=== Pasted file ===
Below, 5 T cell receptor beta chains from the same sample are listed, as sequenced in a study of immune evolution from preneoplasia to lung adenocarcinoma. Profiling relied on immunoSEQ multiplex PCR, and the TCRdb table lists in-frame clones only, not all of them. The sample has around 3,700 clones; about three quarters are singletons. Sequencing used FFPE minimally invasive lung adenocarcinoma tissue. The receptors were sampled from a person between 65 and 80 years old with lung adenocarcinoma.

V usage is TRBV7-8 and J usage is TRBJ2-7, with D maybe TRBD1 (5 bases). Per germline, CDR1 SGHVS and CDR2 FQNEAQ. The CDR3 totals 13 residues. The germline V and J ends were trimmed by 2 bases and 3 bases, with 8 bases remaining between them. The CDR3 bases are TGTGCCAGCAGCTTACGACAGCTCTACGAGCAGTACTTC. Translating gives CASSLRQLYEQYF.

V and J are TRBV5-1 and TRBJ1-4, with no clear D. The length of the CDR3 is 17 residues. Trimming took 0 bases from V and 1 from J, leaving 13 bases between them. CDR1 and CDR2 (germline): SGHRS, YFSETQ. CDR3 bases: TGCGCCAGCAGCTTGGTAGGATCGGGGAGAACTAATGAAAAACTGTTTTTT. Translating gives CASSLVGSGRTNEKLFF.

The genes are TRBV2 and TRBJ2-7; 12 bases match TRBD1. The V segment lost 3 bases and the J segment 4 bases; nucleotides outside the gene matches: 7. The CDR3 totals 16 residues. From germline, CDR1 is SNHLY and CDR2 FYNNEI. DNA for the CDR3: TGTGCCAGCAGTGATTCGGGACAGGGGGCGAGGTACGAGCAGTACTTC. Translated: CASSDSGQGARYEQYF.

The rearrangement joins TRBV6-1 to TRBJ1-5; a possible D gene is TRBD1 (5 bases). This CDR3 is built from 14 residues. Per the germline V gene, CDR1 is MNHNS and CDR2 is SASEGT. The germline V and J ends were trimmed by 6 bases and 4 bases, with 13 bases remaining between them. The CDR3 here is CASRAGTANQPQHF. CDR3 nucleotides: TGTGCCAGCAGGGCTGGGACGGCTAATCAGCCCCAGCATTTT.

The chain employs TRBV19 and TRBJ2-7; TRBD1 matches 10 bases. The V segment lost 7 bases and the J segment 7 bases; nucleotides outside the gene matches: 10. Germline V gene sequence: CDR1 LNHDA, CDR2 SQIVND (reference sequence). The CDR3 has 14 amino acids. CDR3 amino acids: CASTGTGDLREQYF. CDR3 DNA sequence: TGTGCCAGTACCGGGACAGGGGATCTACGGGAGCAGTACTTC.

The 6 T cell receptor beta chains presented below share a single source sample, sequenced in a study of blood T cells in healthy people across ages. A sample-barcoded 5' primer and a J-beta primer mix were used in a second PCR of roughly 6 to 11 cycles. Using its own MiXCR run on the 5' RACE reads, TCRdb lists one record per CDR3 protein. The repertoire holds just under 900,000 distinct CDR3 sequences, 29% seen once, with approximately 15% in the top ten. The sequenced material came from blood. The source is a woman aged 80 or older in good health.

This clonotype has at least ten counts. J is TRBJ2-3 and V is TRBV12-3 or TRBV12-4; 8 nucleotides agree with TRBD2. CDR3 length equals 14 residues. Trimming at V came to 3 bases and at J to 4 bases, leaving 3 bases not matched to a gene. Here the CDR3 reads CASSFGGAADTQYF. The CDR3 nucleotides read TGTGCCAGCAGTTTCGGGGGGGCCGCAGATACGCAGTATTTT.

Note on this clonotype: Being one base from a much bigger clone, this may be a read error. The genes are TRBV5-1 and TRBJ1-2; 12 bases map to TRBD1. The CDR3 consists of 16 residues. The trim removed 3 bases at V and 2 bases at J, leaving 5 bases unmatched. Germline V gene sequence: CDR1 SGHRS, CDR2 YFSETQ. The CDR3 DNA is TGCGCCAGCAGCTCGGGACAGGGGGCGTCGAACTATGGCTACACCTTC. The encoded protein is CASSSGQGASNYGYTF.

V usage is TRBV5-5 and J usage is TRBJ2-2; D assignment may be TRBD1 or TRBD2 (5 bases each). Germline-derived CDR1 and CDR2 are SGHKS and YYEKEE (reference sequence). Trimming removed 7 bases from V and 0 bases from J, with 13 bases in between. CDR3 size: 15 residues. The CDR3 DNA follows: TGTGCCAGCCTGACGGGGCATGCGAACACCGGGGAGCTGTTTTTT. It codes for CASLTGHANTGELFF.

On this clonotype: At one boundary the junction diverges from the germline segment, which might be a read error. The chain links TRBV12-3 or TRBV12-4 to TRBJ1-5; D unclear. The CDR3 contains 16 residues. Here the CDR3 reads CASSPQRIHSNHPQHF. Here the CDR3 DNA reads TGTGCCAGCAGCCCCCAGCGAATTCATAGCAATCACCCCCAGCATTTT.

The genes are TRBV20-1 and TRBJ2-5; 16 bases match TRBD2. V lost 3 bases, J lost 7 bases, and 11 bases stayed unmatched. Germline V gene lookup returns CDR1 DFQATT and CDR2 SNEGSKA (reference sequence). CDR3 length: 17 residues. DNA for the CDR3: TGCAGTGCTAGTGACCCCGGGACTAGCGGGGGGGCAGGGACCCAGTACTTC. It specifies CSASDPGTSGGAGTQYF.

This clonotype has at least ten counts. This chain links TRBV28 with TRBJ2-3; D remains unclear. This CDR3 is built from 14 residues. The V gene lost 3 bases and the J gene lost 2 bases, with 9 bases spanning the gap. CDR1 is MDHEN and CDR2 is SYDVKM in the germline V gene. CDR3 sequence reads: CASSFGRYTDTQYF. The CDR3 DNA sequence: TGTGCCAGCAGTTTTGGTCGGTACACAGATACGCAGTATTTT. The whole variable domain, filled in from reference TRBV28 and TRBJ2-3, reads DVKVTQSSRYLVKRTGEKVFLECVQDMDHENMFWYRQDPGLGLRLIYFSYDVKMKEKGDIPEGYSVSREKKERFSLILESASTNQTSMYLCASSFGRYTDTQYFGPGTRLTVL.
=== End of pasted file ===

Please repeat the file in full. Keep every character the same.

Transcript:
Below, 5 T cell receptor beta chains from the same sample are listed, as sequenced in a study of immune evolution from preneoplasia to lung adenocarcinoma. Profiling relied on immunoSEQ multiplex PCR, and the TCRdb table lists in-frame clones only, not all of them. The sample has around 3,700 clones; about three quarters are singletons. Sequencing used FFPE minimally invasive lung adenocarcinoma tissue. The receptors were sampled from a person between 65 and 80 years old with lung adenocarcinoma.

V usage is TRBV7-8 and J usage is TRBJ2-7, with D maybe TRBD1 (5 bases). Per germline, CDR1 SGHVS and CDR2 FQNEAQ. The CDR3 totals 13 residues. The germline V and J ends were trimmed by 2 bases and 3 bases, with 8 bases remaining between them. The CDR3 bases are TGTGCCAGCAGCTTACGACAGCTCTACGAGCAGTACTTC. Translating gives CASSLRQLYEQYF.

V and J are TRBV5-1 and TRBJ1-4, with no clear D. The length of the CDR3 is 17 residues. Trimming took 0 bases from V and 1 from J, leaving 13 bases between them. CDR1 and CDR2 (germline): SGHRS, YFSETQ. CDR3 bases: TGCGCCAGCAGCTTGGTAGGATCGGGGAGAACTAATGAAAAACTGTTTTTT. Translating gives CASSLVGSGRTNEKLFF.

The genes are TRBV2 and TRBJ2-7; 12 bases match TRBD1. The V segment lost 3 bases and the J segment 4 bases; nucleotides outside the gene matches: 7. The CDR3 totals 16 residues. From germline, CDR1 is SNHLY and CDR2 FYNNEI. DNA for the CDR3: TGTGCCAGCAGTGATTCGGGACAGGGGGCGAGGTACGAGCAGTACTTC. Translated: CASSDSGQGARYEQYF.

The rearrangement joins TRBV6-1 to TRBJ1-5; a possible D gene is TRBD1 (5 bases). This CDR3 is built from 14 residues. Per the germline V gene, CDR1 is MNHNS and CDR2 is SASEGT. The germline V and J ends were trimmed by 6 bases and 4 bases, with 13 bases remaining between them. The CDR3 here is CASRAGTANQPQHF. CDR3 nucleotides: TGTGCCAGCAGGGCTGGGACGGCTAATCAGCCCCAGCATTTT.

The chain employs TRBV19 and TRBJ2-7; TRBD1 matches 10 bases. The V segment lost 7 bases and the J segment 7 bases; nucleotides outside the gene matches: 10. Germline V gene sequence: CDR1 LNHDA, CDR2 SQIVND (reference sequence). The CDR3 has 14 amino acids. CDR3 amino acids: CASTGTGDLREQYF. CDR3 DNA sequence: TGTGCCAGTACCGGGACAGGGGATCTACGGGAGCAGTACTTC.

The 6 T cell receptor beta chains presented below share a single source sample, sequenced in a study of blood T cells in healthy people across ages. A sample-barcoded 5' primer and a J-beta primer mix were used in a second PCR of roughly 6 to 11 cycles. Using its own MiXCR run on the 5' RACE reads, TCRdb lists one record per CDR3 protein. The repertoire holds just under 900,000 distinct CDR3 sequences, 29% seen once, with approximately 15% in the top ten. The sequenced material came from blood. The source is a woman aged 80 or older in good health.

This clonotype has at least ten counts. J is TRBJ2-3 and V is TRBV12-3 or TRBV12-4; 8 nucleotides agree with TRBD2. CDR3 length equals 14 residues. Trimming at V came to 3 bases and at J to 4 bases, leaving 3 bases not matched to a gene. Here the CDR3 reads CASSFGGAADTQYF. The CDR3 nucleotides read TGTGCCAGCAGTTTCGGGGGGGCCGCAGATACGCAGTATTTT.

Note on this clonotype: Being one base from a much bigger clone, this may be a read error. The genes are TRBV5-1 and TRBJ1-2; 12 bases map to TRBD1. The CDR3 consists of 16 residues. The trim removed 3 bases at V and 2 bases at J, leaving 5 bases unmatched. Germline V gene sequence: CDR1 SGHRS, CDR2 YFSETQ. The CDR3 DNA is TGCGCCAGCAGCTCGGGACAGGGGGCGTCGAACTATGGCTACACCTTC. The encoded protein is CASSSGQGASNYGYTF.

V usage is TRBV5-5 and J usage is TRBJ2-2; D assignment may be TRBD1 or TRBD2 (5 bases each). Germline-derived CDR1 and CDR2 are SGHKS and YYEKEE (reference sequence). Trimming removed 7 bases from V and 0 bases from J, with 13 bases in between. CDR3 size: 15 residues. The CDR3 DNA follows: TGTGCCAGCCTGACGGGGCATGCGAACACCGGGGAGCTGTTTTTT. It codes for CASLTGHANTGELFF.

On this clonotype: At one boundary the junction diverges from the germline segment, which might be a read error. The chain links TRBV12-3 or TRBV12-4 to TRBJ1-5; D unclear. The CDR3 contains 16 residues. Here the CDR3 reads CASSPQRIHSNHPQHF. Here the CDR3 DNA reads TGTGCCAGCAGCCCCCAGCGAATTCATAGCAATCACCCCCAGCATTTT.

The genes are TRBV20-1 and TRBJ2-5; 16 bases match TRBD2. V lost 3 bases, J lost 7 bases, and 11 bases stayed unmatched. Germline V gene lookup returns CDR1 DFQATT and CDR2 SNEGSKA (reference sequence). CDR3 length: 17 residues. DNA for the CDR3: TGCAGTGCTAGTGACCCCGGGACTAGCGGGGGGGCAGGGACCCAGTACTTC. It specifies CSASDPGTSGGAGTQYF.

This clonotype has at least ten counts. This chain links TRBV28 with TRBJ2-3; D remains unclear. This CDR3 is built from 14 residues. The V gene lost 3 bases and the J gene lost 2 bases, with 9 bases spanning the gap. CDR1 is MDHEN and CDR2 is SYDVKM in the germline V gene. CDR3 sequence reads: CASSFGRYTDTQYF. The CDR3 DNA sequence: TGTGCCAGCAGTTTTGGTCGGTACACAGATACGCAGTATTTT. The whole variable domain, filled in from reference TRBV28 and TRBJ2-3, reads DVKVTQSSRYLVKRTGEKVFLECVQDMDHENMFWYRQDPGLGLRLIYFSYDVKMKEKGDIPEGYSVSREKKERFSLILESASTNQTSMYLCASSFGRYTDTQYFGPGTRLTVL.